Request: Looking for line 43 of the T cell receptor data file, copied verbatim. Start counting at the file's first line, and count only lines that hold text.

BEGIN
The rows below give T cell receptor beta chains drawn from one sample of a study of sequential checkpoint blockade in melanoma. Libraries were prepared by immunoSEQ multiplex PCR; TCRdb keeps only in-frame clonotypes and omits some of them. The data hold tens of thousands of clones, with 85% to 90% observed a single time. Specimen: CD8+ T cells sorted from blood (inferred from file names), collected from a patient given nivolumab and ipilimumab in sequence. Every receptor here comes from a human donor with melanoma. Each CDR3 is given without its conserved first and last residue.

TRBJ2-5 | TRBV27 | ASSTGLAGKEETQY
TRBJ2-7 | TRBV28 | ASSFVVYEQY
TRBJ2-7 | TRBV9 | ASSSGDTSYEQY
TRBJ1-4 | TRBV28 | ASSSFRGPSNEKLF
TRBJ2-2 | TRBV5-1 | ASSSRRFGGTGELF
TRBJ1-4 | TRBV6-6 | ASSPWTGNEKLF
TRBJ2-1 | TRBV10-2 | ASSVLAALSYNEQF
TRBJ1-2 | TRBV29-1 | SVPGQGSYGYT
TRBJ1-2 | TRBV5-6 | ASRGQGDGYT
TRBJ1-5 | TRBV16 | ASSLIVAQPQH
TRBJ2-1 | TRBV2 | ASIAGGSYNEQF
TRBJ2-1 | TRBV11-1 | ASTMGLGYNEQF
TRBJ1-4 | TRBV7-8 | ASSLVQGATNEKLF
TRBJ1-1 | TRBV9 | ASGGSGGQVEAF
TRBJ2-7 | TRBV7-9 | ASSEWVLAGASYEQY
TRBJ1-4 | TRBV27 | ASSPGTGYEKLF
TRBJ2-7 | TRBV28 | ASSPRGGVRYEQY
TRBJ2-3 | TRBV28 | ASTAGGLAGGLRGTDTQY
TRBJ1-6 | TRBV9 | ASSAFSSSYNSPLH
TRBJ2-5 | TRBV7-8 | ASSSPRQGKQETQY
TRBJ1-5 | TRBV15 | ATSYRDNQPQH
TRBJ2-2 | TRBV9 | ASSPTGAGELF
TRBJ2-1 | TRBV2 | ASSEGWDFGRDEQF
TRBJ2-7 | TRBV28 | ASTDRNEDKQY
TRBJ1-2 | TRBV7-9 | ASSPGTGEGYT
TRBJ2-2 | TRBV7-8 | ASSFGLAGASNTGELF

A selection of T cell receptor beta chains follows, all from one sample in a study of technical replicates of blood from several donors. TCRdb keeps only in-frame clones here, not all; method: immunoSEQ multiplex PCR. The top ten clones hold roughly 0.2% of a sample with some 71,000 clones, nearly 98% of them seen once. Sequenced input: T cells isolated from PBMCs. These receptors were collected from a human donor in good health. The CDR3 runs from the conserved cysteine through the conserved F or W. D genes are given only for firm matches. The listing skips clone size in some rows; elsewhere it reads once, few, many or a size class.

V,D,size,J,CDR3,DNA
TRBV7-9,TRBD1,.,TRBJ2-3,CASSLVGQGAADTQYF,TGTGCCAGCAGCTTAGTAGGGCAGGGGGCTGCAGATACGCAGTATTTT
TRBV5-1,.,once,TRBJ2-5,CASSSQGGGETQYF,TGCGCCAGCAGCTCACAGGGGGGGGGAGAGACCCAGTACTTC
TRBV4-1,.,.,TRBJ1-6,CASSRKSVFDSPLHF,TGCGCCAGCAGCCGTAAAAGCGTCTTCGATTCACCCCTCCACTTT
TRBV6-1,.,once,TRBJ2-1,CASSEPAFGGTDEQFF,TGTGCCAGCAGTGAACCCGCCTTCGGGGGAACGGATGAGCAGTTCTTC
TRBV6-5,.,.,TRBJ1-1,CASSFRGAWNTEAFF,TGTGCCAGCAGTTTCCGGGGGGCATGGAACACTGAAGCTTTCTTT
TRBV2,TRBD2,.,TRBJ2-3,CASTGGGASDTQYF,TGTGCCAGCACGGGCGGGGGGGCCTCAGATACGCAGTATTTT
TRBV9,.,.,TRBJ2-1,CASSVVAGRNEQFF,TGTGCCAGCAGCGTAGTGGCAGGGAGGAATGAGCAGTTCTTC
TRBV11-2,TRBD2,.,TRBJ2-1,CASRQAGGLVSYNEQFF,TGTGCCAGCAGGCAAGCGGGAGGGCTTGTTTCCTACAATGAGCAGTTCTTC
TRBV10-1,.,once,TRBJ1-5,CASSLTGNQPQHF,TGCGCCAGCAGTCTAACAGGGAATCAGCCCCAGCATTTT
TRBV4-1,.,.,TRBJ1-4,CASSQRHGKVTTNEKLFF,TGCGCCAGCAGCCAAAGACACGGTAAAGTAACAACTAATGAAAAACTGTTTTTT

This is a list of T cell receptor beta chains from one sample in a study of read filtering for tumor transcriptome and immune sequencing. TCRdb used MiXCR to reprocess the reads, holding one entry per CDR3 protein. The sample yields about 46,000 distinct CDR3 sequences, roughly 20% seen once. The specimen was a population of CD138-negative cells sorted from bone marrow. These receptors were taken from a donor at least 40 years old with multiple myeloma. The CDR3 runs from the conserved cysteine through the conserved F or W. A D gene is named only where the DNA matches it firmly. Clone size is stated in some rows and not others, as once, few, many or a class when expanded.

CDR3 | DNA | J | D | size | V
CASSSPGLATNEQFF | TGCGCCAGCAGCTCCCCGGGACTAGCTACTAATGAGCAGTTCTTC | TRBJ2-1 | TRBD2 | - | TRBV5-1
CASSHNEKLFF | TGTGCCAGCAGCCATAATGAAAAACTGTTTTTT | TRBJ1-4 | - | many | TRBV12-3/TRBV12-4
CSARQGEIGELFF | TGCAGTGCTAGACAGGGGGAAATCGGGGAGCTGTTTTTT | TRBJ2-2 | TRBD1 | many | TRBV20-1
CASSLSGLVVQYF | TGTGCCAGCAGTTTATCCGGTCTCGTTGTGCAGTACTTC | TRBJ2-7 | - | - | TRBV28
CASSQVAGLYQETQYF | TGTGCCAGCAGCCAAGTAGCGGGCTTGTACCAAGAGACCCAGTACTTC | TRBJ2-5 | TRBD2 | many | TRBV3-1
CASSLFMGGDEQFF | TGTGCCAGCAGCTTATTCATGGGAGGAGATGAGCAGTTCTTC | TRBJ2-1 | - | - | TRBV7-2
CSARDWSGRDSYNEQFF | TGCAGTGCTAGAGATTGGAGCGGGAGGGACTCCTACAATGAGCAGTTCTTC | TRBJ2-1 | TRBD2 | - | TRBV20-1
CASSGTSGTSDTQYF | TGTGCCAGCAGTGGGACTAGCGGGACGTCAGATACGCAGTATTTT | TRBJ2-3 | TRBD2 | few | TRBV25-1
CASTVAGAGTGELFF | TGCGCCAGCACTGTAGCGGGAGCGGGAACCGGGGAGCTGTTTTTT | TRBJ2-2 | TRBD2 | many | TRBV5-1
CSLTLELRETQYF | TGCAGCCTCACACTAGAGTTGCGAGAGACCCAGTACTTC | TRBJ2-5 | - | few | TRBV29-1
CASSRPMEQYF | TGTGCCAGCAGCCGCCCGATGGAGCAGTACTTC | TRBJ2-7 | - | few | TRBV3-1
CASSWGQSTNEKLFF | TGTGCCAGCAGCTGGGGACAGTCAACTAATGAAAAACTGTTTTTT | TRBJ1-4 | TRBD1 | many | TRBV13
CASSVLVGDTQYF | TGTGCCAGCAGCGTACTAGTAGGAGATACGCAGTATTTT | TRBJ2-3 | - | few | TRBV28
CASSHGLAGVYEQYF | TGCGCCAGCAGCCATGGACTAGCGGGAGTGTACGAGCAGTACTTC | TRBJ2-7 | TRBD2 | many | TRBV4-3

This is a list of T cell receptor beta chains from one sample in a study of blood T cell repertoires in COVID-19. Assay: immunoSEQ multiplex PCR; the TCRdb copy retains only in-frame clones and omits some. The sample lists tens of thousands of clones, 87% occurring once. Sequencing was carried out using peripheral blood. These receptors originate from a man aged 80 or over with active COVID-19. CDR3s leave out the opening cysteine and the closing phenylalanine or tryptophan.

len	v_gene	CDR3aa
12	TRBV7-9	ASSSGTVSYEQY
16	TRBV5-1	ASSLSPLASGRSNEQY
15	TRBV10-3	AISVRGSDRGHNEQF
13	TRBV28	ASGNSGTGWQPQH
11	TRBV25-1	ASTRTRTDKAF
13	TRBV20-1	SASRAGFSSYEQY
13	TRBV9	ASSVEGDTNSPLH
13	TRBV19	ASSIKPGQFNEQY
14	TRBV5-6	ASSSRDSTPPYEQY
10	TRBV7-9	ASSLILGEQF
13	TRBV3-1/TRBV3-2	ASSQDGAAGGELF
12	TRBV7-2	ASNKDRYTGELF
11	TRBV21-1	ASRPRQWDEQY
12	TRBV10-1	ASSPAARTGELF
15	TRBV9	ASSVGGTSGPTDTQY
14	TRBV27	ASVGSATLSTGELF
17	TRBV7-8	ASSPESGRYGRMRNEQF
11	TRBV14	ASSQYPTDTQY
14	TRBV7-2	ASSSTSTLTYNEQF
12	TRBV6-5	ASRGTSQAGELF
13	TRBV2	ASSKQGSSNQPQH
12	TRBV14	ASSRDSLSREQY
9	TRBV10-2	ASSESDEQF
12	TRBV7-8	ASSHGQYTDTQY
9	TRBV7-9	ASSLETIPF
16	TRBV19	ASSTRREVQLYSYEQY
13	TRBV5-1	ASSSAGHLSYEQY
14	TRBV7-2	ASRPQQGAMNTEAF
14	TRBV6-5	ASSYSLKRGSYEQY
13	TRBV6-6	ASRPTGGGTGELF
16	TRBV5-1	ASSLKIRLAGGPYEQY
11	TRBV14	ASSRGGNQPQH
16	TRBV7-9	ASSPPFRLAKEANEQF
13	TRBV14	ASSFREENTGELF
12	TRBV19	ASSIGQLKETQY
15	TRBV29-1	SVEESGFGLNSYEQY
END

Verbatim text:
CASSHNEKLFF | TGTGCCAGCAGCCATAATGAAAAACTGTTTTTT | TRBJ1-4 | - | many | TRBV12-3/TRBV12-4